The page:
Small businesses are losing billions of pounds a year as a result of writing off unpaid or uncollectible debts, according to new research.

Figures from insurer Direct Line for Business show that the smallest UK companies wrote off almost £6 billion in the 2015-16 financial year – and the typical amount lost by the firms affected was £31,000.

Late or unpaid invoices are one of the biggest threats to the survival of small firms. But the study found that more than eight in every 10 businesses are currently owed money by their customers. On average, companies have just under £63,000 in unpaid invoices.

One in five enterprises surveyed said that they had been forced to write off debts last year. The most common reason (cited by 29% of respondents), was that a customer had gone bust, and in 17% of cases, the business said it didn’t think the supplier would have enough money to pay its bill.

No time to chase debts

Meanwhile, 10% of firms said they did not have sufficient time to chase up the debt in question, while 10% also said they were afraid of damaging their relationship with their debtor by demanding payment.

Nick Breton at Direct Line for Business said:

With more than a million SMEs based across the UK, these enterprises really do make up the backbone of the British economy. However, it is alarming to see just how much hard work goes unrewarded, especially when considering that many SMEs appear reluctant to chase debts, with reasons ranging from thinking that the client may not be able to afford the cost to damaging their relationship.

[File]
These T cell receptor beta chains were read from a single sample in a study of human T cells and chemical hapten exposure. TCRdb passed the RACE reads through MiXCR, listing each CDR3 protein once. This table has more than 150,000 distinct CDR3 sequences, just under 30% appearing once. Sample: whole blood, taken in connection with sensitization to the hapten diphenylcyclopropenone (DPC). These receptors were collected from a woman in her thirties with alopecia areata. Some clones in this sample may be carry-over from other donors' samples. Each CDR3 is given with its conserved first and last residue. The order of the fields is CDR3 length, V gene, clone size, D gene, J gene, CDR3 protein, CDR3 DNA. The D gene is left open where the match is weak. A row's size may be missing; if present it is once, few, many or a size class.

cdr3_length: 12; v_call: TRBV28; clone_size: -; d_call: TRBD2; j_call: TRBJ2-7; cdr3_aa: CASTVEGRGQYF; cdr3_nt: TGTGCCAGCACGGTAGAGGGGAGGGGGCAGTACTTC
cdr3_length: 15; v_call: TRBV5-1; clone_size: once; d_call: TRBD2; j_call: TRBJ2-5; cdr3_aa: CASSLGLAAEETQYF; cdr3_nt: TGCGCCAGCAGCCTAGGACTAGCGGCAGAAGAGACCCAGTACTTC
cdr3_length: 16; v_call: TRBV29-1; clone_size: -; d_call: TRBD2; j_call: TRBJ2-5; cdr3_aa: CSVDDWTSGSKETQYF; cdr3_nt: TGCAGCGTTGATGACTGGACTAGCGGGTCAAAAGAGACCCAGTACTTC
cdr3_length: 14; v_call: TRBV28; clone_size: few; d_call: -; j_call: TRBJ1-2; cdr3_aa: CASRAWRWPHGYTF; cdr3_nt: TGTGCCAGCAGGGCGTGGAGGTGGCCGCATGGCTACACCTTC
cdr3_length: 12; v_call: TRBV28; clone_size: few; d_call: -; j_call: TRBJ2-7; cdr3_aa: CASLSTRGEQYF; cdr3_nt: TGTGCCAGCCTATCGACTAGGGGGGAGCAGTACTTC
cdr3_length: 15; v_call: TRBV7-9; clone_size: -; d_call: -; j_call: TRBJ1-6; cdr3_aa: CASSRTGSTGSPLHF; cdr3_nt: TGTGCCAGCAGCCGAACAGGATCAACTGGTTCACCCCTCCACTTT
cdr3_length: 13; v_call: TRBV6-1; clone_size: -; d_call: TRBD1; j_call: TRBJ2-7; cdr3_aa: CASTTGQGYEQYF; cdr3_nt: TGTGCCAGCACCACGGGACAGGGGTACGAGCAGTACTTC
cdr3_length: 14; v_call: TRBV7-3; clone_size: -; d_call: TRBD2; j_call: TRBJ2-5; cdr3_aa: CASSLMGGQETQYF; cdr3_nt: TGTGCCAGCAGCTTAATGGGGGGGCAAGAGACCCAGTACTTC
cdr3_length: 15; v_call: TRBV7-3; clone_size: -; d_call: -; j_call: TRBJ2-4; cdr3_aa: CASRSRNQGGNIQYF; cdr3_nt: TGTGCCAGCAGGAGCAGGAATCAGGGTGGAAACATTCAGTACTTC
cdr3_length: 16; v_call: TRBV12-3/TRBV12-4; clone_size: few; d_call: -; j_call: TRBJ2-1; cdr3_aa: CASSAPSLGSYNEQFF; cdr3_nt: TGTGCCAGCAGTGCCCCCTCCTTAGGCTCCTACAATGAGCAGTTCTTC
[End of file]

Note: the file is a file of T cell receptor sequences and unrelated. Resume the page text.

Among those firms who had written off debts last year,  40% admitted they did not know exactly how much money they were currently owed.

Direct Line said that companies should check the reputation of any businesses they were considering extending credit to, and try if possible only to work with firms that they have full confidence in.

Adam Home of Crunch Collections – our specialist debt collection agency for the self-employed – commented:

These figures show the significant financial cost of poor credit control. Many of these companies could have avoided the stress and inconvenience associated with a bad debt by simply taking ten minutes find out who their prospective client was and whether they were likely to pay on time.

A credit report on your clients will give your company all the information it needs to identify the risk and balance the potential rewards. If you don’t regularly credit check your new and existing clients, you’re doing business in the dark and increasing the risk of incurring a potentially crippling bad debt.

 

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